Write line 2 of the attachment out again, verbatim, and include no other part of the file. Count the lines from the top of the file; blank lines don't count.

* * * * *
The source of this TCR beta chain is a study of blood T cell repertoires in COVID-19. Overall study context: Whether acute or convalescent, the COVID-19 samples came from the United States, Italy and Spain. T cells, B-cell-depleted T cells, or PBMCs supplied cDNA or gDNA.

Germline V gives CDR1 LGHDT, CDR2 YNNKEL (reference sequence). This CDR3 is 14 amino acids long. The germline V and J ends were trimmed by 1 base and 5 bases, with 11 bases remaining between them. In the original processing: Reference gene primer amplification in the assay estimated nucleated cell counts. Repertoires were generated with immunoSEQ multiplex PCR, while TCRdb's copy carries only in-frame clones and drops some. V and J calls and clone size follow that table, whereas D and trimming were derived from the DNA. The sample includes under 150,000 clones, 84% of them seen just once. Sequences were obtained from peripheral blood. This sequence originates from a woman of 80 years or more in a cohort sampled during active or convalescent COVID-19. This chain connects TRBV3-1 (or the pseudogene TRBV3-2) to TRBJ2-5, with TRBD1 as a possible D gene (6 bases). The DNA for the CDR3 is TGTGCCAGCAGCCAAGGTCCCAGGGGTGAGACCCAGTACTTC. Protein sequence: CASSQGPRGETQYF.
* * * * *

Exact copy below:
Germline V gives CDR1 LGHDT, CDR2 YNNKEL (reference sequence). This CDR3 is 14 amino acids long. The germline V and J ends were trimmed by 1 base and 5 bases, with 11 bases remaining between them. In the original processing: Reference gene primer amplification in the assay estimated nucleated cell counts. Repertoires were generated with immunoSEQ multiplex PCR, while TCRdb's copy carries only in-frame clones and drops some. V and J calls and clone size follow that table, whereas D and trimming were derived from the DNA. The sample includes under 150,000 clones, 84% of them seen just once. Sequences were obtained from peripheral blood. This sequence originates from a woman of 80 years or more in a cohort sampled during active or convalescent COVID-19. This chain connects TRBV3-1 (or the pseudogene TRBV3-2) to TRBJ2-5, with TRBD1 as a possible D gene (6 bases). The DNA for the CDR3 is TGTGCCAGCAGCCAAGGTCCCAGGGGTGAGACCCAGTACTTC. Protein sequence: CASSQGPRGETQYF.